We firmly believe that localizing your game is essential for reaching a wider audience and securing its success. The games industry has grown and become increasingly competitive; therefore, developers and publishers are seeking new markets to enter. And while localizations are beneficial to both the creators and audiences of games, there are also several cons that we’ll be covering below. We’ll start off with the positives and then highlight some of the negatives to help give better insight on how to approach game localization.
One of the key benefits of localizing your game for several overseas markets is the exposure this will bring to your game and ultimately your brand. Most gamers prefer to play games translated in their respective native languages, especially if these are narrative-heavy experiences. When overseas gamers can enjoy and properly comprehend your game, then there’s a higher probability that they’ll turn into fans that’ll spread the word about your product locally.
These enthusiastic international fans will usually inform others about your game by posting on social media, forums, and streaming gameplay videos. This will help your game gain a foothold in overseas markets, and may even result in media coverage in countries you may have least expected. While advertising could potentially produce similar results, word-of-mouth marketing is far cheaper and used effectively by some of the world’s hottest brands.
Having foreign fans and media outlets evangelizing your game will not only affect your company’s bottom line but will also increase its status. There’s hardly an engaged gamer in any part of the world that doesn’t know of Blizzard Entertainment, id Software, and Ubisoft due to their propensity for releasing quality games globally. Now, newer and smaller studios may have a harder time attaining the same level of prestige, but a reasonable amount of street cred or cult status is within reach.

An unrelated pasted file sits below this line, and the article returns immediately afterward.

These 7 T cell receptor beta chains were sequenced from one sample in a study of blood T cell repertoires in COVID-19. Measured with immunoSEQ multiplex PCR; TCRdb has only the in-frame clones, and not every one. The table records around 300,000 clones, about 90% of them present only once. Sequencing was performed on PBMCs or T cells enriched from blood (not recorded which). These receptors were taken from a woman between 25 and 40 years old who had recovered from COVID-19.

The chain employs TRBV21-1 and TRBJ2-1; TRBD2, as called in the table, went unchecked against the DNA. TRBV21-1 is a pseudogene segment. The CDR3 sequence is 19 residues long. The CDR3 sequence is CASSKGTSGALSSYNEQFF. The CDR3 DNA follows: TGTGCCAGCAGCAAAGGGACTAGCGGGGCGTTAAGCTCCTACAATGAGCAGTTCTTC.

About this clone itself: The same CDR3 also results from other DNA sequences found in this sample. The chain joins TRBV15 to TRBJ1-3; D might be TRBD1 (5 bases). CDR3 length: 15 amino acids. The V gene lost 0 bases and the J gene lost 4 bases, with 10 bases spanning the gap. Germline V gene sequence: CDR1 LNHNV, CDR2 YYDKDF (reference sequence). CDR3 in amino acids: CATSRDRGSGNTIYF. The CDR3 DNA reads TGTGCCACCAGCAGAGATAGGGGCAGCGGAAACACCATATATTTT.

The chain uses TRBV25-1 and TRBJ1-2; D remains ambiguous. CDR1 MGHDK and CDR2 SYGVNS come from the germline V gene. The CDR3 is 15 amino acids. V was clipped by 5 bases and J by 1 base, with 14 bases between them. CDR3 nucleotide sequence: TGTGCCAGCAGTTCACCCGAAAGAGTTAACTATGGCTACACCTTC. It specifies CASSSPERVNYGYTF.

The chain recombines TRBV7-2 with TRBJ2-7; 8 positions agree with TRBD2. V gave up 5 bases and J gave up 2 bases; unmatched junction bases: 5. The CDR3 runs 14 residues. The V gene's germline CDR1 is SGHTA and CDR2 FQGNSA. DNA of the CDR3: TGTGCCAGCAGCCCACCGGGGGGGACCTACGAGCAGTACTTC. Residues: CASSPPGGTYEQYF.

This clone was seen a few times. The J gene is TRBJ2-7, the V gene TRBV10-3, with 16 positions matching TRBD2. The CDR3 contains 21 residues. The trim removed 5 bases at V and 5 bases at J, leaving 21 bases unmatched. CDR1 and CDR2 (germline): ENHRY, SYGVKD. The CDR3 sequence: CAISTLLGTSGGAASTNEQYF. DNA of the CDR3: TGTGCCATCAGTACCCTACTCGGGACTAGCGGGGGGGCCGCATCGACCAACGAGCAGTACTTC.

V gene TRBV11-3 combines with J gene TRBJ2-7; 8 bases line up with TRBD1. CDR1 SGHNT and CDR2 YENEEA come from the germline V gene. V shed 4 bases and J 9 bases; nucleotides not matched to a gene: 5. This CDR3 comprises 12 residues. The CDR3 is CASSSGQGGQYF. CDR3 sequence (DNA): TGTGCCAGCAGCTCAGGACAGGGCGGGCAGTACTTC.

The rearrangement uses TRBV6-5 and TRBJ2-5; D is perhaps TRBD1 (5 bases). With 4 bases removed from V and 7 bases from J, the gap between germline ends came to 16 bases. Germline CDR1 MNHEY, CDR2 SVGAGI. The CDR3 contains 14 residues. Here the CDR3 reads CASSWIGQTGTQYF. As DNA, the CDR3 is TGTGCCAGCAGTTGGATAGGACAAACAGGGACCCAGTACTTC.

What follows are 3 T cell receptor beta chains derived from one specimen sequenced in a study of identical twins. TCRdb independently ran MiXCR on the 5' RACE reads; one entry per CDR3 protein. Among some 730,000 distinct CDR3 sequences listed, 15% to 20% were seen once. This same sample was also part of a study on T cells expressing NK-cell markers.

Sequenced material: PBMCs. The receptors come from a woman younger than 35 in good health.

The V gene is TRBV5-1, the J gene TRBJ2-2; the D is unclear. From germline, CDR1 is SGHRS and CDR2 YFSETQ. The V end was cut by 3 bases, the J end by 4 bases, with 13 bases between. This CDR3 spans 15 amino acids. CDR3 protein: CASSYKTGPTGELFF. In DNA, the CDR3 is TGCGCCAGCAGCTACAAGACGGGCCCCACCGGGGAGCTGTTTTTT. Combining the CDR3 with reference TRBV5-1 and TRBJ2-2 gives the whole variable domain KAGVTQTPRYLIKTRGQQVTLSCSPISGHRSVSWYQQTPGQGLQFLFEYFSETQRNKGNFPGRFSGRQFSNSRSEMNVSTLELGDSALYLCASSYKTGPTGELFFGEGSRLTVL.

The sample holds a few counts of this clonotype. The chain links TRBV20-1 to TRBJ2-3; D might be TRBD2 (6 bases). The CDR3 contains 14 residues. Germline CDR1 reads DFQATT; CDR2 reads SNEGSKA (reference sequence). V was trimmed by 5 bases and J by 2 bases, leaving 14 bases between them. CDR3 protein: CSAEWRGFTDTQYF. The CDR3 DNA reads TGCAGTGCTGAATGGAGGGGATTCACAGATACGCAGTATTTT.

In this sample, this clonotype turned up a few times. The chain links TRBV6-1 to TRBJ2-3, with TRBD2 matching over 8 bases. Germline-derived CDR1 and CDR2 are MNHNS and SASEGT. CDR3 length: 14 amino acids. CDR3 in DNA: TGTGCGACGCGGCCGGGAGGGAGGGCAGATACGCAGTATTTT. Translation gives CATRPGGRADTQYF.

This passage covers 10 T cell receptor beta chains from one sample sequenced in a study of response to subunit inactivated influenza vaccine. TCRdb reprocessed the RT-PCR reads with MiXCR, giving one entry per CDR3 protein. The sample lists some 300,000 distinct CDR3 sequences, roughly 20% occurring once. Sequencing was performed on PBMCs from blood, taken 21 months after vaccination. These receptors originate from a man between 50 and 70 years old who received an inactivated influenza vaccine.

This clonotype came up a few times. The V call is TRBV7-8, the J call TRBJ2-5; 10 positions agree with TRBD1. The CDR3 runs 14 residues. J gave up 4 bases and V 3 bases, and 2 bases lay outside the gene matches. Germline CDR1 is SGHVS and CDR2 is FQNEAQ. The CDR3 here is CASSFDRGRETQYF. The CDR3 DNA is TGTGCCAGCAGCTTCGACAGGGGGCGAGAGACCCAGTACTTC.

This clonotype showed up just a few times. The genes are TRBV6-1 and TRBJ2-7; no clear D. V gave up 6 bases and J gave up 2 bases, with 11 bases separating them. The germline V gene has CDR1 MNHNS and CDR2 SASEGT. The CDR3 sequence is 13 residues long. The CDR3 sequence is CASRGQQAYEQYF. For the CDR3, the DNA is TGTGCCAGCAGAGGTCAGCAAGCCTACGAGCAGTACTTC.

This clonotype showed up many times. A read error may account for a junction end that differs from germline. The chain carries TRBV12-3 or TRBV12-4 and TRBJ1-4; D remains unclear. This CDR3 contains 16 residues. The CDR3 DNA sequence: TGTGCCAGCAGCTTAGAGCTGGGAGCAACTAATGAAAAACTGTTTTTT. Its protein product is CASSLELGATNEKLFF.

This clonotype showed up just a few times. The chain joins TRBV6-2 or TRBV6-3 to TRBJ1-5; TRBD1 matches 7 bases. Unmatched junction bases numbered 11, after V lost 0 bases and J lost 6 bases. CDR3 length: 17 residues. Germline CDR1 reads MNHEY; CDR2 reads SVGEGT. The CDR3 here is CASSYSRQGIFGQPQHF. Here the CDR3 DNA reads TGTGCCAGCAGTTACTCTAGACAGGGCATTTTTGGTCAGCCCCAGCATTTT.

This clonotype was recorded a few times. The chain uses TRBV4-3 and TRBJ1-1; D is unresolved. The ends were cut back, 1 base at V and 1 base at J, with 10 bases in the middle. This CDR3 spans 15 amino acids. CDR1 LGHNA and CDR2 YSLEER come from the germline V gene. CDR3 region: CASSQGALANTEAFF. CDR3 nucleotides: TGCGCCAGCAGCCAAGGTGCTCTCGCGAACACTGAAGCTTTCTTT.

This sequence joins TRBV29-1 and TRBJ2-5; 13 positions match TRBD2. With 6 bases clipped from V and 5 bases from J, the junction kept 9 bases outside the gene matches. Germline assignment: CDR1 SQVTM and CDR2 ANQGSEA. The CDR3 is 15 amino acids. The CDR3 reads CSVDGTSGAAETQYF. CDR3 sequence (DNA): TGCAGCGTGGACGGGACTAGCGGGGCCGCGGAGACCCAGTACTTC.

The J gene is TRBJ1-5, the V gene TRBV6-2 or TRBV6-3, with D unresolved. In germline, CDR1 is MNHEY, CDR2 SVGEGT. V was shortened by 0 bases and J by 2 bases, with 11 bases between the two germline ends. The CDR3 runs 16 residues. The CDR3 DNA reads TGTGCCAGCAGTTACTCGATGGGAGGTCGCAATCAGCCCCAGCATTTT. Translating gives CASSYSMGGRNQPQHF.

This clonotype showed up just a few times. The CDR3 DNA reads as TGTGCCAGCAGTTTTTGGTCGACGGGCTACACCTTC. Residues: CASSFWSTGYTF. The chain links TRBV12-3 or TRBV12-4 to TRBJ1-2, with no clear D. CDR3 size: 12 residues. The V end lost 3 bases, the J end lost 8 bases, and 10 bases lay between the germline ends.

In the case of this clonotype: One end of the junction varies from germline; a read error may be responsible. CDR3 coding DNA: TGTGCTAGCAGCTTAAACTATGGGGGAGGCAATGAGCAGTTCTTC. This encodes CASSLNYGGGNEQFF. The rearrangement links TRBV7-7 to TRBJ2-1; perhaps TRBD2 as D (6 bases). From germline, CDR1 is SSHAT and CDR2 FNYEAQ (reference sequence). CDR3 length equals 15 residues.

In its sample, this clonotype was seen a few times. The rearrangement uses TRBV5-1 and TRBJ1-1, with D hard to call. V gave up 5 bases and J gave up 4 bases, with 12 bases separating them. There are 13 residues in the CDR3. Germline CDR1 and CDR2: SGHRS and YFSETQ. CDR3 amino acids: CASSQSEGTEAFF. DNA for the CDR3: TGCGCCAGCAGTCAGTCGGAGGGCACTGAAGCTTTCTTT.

As we established earlier localizing games isn’t all sunshine and rainbows. It’s a time-consuming and costly process, which will work out better for professionally produced titles and not for asset flips, game jam entries, games with offensive content, hobby projects, and prototypes. Many low-effort, distasteful and unpolished games are either banned or buried by the algorithms on Steam, whereas other digital storefronts carefully curate their offerings. Therefore, it doesn’t make sense to localize games that won’t stand a chance on any of the mainstream portals.
It makes good business sense to target as many overseas markets as possible, but there are a few caveats. Your point-and-click adventure game may succeed in a country such as Germany where the genre is popular, yet fail miserably in Thailand where the genre is relatively unknown. Since game type popularity differs by country, it’s best to do your research and learn about trends in the global games market. Once you know where your game will likely resonate with gamers, it’s time to focus your localization and marketing efforts exclusively on those territories.
Ensure that you’ve properly budgeted and planned ahead for every aspect of the production of your game. Failing to do so will result in delays, additional costs, hurt team morale, and possibly derail your project. You’ll also need to prepare for potential hurdles during the localization process, as game translation challenges are more common than you’d think. Moreover, make sure that you’ve properly vetted and briefed your freelance translators or translation service to ensure a smooth localization process.
Localization is a worthwhile endeavor and one of many important stepping-stones for your game and company’s success. But you’ll need to consider if the game you’re making and potential target markets are a good fit for localization. We hope that the list of pros and cons we’ve listed above will help you make a smart decision.